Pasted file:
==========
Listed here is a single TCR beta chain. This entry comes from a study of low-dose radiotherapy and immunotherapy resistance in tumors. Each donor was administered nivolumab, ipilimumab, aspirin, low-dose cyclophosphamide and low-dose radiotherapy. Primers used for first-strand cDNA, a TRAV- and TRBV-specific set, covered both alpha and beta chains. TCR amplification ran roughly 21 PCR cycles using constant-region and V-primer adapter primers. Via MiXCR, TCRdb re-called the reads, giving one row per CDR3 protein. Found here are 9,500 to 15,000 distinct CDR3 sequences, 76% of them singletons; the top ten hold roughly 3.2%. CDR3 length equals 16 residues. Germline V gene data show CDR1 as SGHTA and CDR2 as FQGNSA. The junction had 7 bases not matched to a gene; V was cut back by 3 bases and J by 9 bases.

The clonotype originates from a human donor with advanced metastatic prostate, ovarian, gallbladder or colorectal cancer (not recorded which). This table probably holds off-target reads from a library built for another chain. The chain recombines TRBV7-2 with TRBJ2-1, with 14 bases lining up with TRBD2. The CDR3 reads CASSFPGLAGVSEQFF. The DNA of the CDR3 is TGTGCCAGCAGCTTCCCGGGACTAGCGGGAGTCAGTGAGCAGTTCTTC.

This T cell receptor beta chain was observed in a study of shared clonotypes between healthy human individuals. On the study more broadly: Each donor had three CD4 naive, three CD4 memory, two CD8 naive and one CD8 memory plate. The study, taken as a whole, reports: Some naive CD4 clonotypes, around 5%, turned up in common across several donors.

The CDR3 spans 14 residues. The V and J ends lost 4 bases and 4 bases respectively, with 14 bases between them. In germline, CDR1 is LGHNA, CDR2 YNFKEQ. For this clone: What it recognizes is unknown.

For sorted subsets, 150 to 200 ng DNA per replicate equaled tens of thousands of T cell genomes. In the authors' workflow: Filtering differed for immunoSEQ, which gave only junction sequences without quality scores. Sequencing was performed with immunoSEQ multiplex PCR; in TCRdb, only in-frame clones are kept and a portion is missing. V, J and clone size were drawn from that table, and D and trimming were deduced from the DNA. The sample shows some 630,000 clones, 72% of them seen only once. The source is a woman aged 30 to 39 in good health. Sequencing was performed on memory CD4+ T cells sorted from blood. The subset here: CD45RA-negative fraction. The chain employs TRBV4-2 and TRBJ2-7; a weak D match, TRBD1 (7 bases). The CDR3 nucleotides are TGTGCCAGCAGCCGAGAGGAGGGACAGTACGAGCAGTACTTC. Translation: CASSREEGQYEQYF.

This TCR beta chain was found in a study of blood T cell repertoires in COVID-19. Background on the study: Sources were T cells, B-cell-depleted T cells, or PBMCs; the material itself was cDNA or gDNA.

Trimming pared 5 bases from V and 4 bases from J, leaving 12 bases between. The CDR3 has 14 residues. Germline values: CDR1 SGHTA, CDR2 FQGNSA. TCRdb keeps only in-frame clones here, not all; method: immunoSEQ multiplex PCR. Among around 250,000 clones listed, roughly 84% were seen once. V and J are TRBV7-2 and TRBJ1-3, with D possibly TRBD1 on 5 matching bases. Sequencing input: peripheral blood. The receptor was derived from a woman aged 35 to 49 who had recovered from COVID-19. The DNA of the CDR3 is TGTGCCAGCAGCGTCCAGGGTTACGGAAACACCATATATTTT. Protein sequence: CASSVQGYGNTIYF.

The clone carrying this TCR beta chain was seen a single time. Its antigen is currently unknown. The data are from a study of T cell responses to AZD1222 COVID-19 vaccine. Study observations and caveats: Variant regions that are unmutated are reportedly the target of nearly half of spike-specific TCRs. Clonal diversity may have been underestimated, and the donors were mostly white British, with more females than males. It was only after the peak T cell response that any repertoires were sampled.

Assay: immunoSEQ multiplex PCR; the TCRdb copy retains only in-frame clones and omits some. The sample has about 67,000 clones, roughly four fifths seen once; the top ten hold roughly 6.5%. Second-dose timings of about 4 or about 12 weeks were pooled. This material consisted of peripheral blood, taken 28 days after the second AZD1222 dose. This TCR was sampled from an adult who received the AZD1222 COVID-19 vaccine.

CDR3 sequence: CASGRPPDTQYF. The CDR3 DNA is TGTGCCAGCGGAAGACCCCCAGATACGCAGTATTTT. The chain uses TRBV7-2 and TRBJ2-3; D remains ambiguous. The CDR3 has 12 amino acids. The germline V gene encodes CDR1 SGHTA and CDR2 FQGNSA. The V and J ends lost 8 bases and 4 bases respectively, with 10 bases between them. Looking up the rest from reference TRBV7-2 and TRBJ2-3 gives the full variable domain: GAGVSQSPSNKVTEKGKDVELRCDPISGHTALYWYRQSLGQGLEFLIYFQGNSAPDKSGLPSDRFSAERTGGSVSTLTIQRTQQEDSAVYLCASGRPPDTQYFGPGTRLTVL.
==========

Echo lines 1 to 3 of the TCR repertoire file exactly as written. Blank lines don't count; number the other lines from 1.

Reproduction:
Listed here is a single TCR beta chain. This entry comes from a study of low-dose radiotherapy and immunotherapy resistance in tumors. Each donor was administered nivolumab, ipilimumab, aspirin, low-dose cyclophosphamide and low-dose radiotherapy. Primers used for first-strand cDNA, a TRAV- and TRBV-specific set, covered both alpha and beta chains. TCR amplification ran roughly 21 PCR cycles using constant-region and V-primer adapter primers. Via MiXCR, TCRdb re-called the reads, giving one row per CDR3 protein. Found here are 9,500 to 15,000 distinct CDR3 sequences, 76% of them singletons; the top ten hold roughly 3.2%. CDR3 length equals 16 residues. Germline V gene data show CDR1 as SGHTA and CDR2 as FQGNSA. The junction had 7 bases not matched to a gene; V was cut back by 3 bases and J by 9 bases.

The clonotype originates from a human donor with advanced metastatic prostate, ovarian, gallbladder or colorectal cancer (not recorded which). This table probably holds off-target reads from a library built for another chain. The chain recombines TRBV7-2 with TRBJ2-1, with 14 bases lining up with TRBD2. The CDR3 reads CASSFPGLAGVSEQFF. The DNA of the CDR3 is TGTGCCAGCAGCTTCCCGGGACTAGCGGGAGTCAGTGAGCAGTTCTTC.

This T cell receptor beta chain was observed in a study of shared clonotypes between healthy human individuals. On the study more broadly: Each donor had three CD4 naive, three CD4 memory, two CD8 naive and one CD8 memory plate. The study, taken as a whole, reports: Some naive CD4 clonotypes, around 5%, turned up in common across several donors.